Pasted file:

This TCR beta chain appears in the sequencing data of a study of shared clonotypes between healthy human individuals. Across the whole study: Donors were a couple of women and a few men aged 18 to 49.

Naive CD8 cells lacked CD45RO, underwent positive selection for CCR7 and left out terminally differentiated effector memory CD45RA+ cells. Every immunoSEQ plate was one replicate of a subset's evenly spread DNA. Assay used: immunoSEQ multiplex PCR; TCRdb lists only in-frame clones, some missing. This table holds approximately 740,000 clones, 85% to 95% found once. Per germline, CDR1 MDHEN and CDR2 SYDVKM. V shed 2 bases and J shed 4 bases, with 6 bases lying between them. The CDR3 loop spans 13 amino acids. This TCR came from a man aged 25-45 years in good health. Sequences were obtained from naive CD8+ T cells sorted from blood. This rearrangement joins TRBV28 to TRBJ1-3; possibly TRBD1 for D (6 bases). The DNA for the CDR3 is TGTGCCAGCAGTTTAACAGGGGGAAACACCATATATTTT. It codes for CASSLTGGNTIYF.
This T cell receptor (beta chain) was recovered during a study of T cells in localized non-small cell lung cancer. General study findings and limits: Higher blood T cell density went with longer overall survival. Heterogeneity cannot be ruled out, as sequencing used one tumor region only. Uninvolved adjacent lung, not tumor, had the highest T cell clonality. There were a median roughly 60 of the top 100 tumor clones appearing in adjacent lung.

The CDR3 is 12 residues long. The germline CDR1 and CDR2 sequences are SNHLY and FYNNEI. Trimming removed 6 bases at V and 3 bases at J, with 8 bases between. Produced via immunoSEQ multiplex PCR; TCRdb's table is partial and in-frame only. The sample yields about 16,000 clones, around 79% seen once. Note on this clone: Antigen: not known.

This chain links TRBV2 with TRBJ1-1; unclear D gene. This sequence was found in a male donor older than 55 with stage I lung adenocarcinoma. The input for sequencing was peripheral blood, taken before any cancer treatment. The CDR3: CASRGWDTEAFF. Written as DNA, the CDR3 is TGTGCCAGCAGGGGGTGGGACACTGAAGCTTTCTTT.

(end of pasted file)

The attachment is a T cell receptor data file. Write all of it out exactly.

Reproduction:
This TCR beta chain appears in the sequencing data of a study of shared clonotypes between healthy human individuals. Across the whole study: Donors were a couple of women and a few men aged 18 to 49.

Naive CD8 cells lacked CD45RO, underwent positive selection for CCR7 and left out terminally differentiated effector memory CD45RA+ cells. Every immunoSEQ plate was one replicate of a subset's evenly spread DNA. Assay used: immunoSEQ multiplex PCR; TCRdb lists only in-frame clones, some missing. This table holds approximately 740,000 clones, 85% to 95% found once. Per germline, CDR1 MDHEN and CDR2 SYDVKM. V shed 2 bases and J shed 4 bases, with 6 bases lying between them. The CDR3 loop spans 13 amino acids. This TCR came from a man aged 25-45 years in good health. Sequences were obtained from naive CD8+ T cells sorted from blood. This rearrangement joins TRBV28 to TRBJ1-3; possibly TRBD1 for D (6 bases). The DNA for the CDR3 is TGTGCCAGCAGTTTAACAGGGGGAAACACCATATATTTT. It codes for CASSLTGGNTIYF.
This T cell receptor (beta chain) was recovered during a study of T cells in localized non-small cell lung cancer. General study findings and limits: Higher blood T cell density went with longer overall survival. Heterogeneity cannot be ruled out, as sequencing used one tumor region only. Uninvolved adjacent lung, not tumor, had the highest T cell clonality. There were a median roughly 60 of the top 100 tumor clones appearing in adjacent lung.

The CDR3 is 12 residues long. The germline CDR1 and CDR2 sequences are SNHLY and FYNNEI. Trimming removed 6 bases at V and 3 bases at J, with 8 bases between. Produced via immunoSEQ multiplex PCR; TCRdb's table is partial and in-frame only. The sample yields about 16,000 clones, around 79% seen once. Note on this clone: Antigen: not known.

This chain links TRBV2 with TRBJ1-1; unclear D gene. This sequence was found in a male donor older than 55 with stage I lung adenocarcinoma. The input for sequencing was peripheral blood, taken before any cancer treatment. The CDR3: CASRGWDTEAFF. Written as DNA, the CDR3 is TGTGCCAGCAGGGGGTGGGACACTGAAGCTTTCTTT.